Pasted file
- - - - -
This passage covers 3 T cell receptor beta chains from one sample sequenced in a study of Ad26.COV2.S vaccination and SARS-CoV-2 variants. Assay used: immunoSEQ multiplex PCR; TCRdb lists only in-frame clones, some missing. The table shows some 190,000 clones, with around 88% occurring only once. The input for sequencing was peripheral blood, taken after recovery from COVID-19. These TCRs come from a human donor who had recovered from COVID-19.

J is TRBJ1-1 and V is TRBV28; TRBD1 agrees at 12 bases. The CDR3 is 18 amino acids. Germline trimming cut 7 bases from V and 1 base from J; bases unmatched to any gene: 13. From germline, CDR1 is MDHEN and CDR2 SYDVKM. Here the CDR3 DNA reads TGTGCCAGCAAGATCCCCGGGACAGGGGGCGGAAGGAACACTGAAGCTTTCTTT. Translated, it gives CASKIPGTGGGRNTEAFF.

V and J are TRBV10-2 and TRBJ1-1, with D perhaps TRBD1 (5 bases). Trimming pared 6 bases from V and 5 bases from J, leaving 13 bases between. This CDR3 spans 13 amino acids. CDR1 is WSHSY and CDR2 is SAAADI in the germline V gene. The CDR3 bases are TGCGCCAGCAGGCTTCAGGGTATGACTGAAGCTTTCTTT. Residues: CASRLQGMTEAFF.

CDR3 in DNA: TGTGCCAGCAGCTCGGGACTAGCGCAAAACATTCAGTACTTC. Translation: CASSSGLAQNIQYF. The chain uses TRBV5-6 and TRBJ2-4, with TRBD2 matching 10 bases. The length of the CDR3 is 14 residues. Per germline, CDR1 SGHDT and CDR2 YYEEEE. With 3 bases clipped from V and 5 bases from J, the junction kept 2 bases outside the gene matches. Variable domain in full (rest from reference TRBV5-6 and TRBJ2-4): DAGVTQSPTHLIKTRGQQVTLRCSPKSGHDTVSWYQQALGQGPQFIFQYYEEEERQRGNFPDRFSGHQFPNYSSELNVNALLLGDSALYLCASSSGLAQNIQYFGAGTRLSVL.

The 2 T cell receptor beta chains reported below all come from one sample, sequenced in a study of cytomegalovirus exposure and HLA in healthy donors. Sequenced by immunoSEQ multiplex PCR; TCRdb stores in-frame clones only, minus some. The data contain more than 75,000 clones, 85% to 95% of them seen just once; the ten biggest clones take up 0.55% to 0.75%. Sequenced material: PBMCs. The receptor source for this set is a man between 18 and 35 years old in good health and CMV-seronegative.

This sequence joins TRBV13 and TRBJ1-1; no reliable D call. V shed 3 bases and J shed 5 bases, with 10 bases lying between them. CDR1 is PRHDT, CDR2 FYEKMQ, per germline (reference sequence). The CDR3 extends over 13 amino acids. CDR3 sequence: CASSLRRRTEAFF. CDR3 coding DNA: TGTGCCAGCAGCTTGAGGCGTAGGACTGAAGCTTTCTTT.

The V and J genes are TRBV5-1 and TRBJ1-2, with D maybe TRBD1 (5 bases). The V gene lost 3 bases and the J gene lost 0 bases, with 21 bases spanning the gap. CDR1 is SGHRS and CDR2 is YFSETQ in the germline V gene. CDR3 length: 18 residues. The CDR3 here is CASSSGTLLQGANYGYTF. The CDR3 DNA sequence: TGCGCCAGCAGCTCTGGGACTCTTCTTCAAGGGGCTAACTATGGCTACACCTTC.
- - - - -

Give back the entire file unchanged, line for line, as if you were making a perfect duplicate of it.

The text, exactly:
This passage covers 3 T cell receptor beta chains from one sample sequenced in a study of Ad26.COV2.S vaccination and SARS-CoV-2 variants. Assay used: immunoSEQ multiplex PCR; TCRdb lists only in-frame clones, some missing. The table shows some 190,000 clones, with around 88% occurring only once. The input for sequencing was peripheral blood, taken after recovery from COVID-19. These TCRs come from a human donor who had recovered from COVID-19.

J is TRBJ1-1 and V is TRBV28; TRBD1 agrees at 12 bases. The CDR3 is 18 amino acids. Germline trimming cut 7 bases from V and 1 base from J; bases unmatched to any gene: 13. From germline, CDR1 is MDHEN and CDR2 SYDVKM. Here the CDR3 DNA reads TGTGCCAGCAAGATCCCCGGGACAGGGGGCGGAAGGAACACTGAAGCTTTCTTT. Translated, it gives CASKIPGTGGGRNTEAFF.

V and J are TRBV10-2 and TRBJ1-1, with D perhaps TRBD1 (5 bases). Trimming pared 6 bases from V and 5 bases from J, leaving 13 bases between. This CDR3 spans 13 amino acids. CDR1 is WSHSY and CDR2 is SAAADI in the germline V gene. The CDR3 bases are TGCGCCAGCAGGCTTCAGGGTATGACTGAAGCTTTCTTT. Residues: CASRLQGMTEAFF.

CDR3 in DNA: TGTGCCAGCAGCTCGGGACTAGCGCAAAACATTCAGTACTTC. Translation: CASSSGLAQNIQYF. The chain uses TRBV5-6 and TRBJ2-4, with TRBD2 matching 10 bases. The length of the CDR3 is 14 residues. Per germline, CDR1 SGHDT and CDR2 YYEEEE. With 3 bases clipped from V and 5 bases from J, the junction kept 2 bases outside the gene matches. Variable domain in full (rest from reference TRBV5-6 and TRBJ2-4): DAGVTQSPTHLIKTRGQQVTLRCSPKSGHDTVSWYQQALGQGPQFIFQYYEEEERQRGNFPDRFSGHQFPNYSSELNVNALLLGDSALYLCASSSGLAQNIQYFGAGTRLSVL.

The 2 T cell receptor beta chains reported below all come from one sample, sequenced in a study of cytomegalovirus exposure and HLA in healthy donors. Sequenced by immunoSEQ multiplex PCR; TCRdb stores in-frame clones only, minus some. The data contain more than 75,000 clones, 85% to 95% of them seen just once; the ten biggest clones take up 0.55% to 0.75%. Sequenced material: PBMCs. The receptor source for this set is a man between 18 and 35 years old in good health and CMV-seronegative.

This sequence joins TRBV13 and TRBJ1-1; no reliable D call. V shed 3 bases and J shed 5 bases, with 10 bases lying between them. CDR1 is PRHDT, CDR2 FYEKMQ, per germline (reference sequence). The CDR3 extends over 13 amino acids. CDR3 sequence: CASSLRRRTEAFF. CDR3 coding DNA: TGTGCCAGCAGCTTGAGGCGTAGGACTGAAGCTTTCTTT.

The V and J genes are TRBV5-1 and TRBJ1-2, with D maybe TRBD1 (5 bases). The V gene lost 3 bases and the J gene lost 0 bases, with 21 bases spanning the gap. CDR1 is SGHRS and CDR2 is YFSETQ in the germline V gene. CDR3 length: 18 residues. The CDR3 here is CASSSGTLLQGANYGYTF. The CDR3 DNA sequence: TGCGCCAGCAGCTCTGGGACTCTTCTTCAAGGGGCTAACTATGGCTACACCTTC.